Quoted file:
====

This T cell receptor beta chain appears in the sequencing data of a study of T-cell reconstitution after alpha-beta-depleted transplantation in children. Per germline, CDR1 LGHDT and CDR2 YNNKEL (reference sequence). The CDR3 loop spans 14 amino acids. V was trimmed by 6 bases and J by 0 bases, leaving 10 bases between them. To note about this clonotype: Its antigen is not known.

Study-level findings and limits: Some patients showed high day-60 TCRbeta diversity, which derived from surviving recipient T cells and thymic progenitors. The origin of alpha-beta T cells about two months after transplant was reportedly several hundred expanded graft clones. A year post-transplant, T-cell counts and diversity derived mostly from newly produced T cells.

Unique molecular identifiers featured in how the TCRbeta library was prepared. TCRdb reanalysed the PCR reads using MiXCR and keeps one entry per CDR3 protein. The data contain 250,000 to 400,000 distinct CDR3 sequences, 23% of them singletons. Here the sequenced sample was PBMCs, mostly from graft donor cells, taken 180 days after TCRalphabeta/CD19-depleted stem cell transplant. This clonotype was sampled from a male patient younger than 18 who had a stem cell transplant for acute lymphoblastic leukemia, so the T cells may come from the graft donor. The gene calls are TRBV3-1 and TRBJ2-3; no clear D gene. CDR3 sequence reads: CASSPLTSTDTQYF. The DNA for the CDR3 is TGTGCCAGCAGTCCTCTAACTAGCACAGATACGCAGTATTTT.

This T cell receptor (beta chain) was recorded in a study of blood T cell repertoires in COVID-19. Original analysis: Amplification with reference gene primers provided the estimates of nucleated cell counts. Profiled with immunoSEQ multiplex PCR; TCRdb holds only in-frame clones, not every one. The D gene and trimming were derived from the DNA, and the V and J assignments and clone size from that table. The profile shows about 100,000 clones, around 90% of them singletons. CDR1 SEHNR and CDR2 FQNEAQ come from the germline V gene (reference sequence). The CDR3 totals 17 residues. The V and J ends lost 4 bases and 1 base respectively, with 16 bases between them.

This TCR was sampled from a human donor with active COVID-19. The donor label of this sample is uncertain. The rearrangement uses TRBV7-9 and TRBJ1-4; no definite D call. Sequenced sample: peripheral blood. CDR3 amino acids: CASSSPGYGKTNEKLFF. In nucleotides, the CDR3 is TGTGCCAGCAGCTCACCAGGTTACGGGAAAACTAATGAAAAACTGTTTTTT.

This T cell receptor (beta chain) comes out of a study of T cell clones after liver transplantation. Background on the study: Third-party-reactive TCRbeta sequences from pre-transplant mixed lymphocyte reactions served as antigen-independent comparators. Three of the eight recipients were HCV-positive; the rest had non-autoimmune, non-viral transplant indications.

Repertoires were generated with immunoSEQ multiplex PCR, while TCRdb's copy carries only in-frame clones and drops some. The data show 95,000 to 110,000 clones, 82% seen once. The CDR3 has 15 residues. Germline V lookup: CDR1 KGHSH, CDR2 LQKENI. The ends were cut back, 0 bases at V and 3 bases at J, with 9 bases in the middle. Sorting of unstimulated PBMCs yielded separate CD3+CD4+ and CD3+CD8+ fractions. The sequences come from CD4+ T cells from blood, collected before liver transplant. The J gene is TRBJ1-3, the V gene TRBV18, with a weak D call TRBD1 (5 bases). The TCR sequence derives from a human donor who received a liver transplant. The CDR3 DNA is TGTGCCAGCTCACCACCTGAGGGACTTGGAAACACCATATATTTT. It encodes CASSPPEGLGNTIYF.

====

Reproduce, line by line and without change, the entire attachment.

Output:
This T cell receptor beta chain appears in the sequencing data of a study of T-cell reconstitution after alpha-beta-depleted transplantation in children. Per germline, CDR1 LGHDT and CDR2 YNNKEL (reference sequence). The CDR3 loop spans 14 amino acids. V was trimmed by 6 bases and J by 0 bases, leaving 10 bases between them. To note about this clonotype: Its antigen is not known.

Study-level findings and limits: Some patients showed high day-60 TCRbeta diversity, which derived from surviving recipient T cells and thymic progenitors. The origin of alpha-beta T cells about two months after transplant was reportedly several hundred expanded graft clones. A year post-transplant, T-cell counts and diversity derived mostly from newly produced T cells.

Unique molecular identifiers featured in how the TCRbeta library was prepared. TCRdb reanalysed the PCR reads using MiXCR and keeps one entry per CDR3 protein. The data contain 250,000 to 400,000 distinct CDR3 sequences, 23% of them singletons. Here the sequenced sample was PBMCs, mostly from graft donor cells, taken 180 days after TCRalphabeta/CD19-depleted stem cell transplant. This clonotype was sampled from a male patient younger than 18 who had a stem cell transplant for acute lymphoblastic leukemia, so the T cells may come from the graft donor. The gene calls are TRBV3-1 and TRBJ2-3; no clear D gene. CDR3 sequence reads: CASSPLTSTDTQYF. The DNA for the CDR3 is TGTGCCAGCAGTCCTCTAACTAGCACAGATACGCAGTATTTT.

This T cell receptor (beta chain) was recorded in a study of blood T cell repertoires in COVID-19. Original analysis: Amplification with reference gene primers provided the estimates of nucleated cell counts. Profiled with immunoSEQ multiplex PCR; TCRdb holds only in-frame clones, not every one. The D gene and trimming were derived from the DNA, and the V and J assignments and clone size from that table. The profile shows about 100,000 clones, around 90% of them singletons. CDR1 SEHNR and CDR2 FQNEAQ come from the germline V gene (reference sequence). The CDR3 totals 17 residues. The V and J ends lost 4 bases and 1 base respectively, with 16 bases between them.

This TCR was sampled from a human donor with active COVID-19. The donor label of this sample is uncertain. The rearrangement uses TRBV7-9 and TRBJ1-4; no definite D call. Sequenced sample: peripheral blood. CDR3 amino acids: CASSSPGYGKTNEKLFF. In nucleotides, the CDR3 is TGTGCCAGCAGCTCACCAGGTTACGGGAAAACTAATGAAAAACTGTTTTTT.

This T cell receptor (beta chain) comes out of a study of T cell clones after liver transplantation. Background on the study: Third-party-reactive TCRbeta sequences from pre-transplant mixed lymphocyte reactions served as antigen-independent comparators. Three of the eight recipients were HCV-positive; the rest had non-autoimmune, non-viral transplant indications.

Repertoires were generated with immunoSEQ multiplex PCR, while TCRdb's copy carries only in-frame clones and drops some. The data show 95,000 to 110,000 clones, 82% seen once. The CDR3 has 15 residues. Germline V lookup: CDR1 KGHSH, CDR2 LQKENI. The ends were cut back, 0 bases at V and 3 bases at J, with 9 bases in the middle. Sorting of unstimulated PBMCs yielded separate CD3+CD4+ and CD3+CD8+ fractions. The sequences come from CD4+ T cells from blood, collected before liver transplant. The J gene is TRBJ1-3, the V gene TRBV18, with a weak D call TRBD1 (5 bases). The TCR sequence derives from a human donor who received a liver transplant. The CDR3 DNA is TGTGCCAGCTCACCACCTGAGGGACTTGGAAACACCATATATTTT. It encodes CASSPPEGLGNTIYF.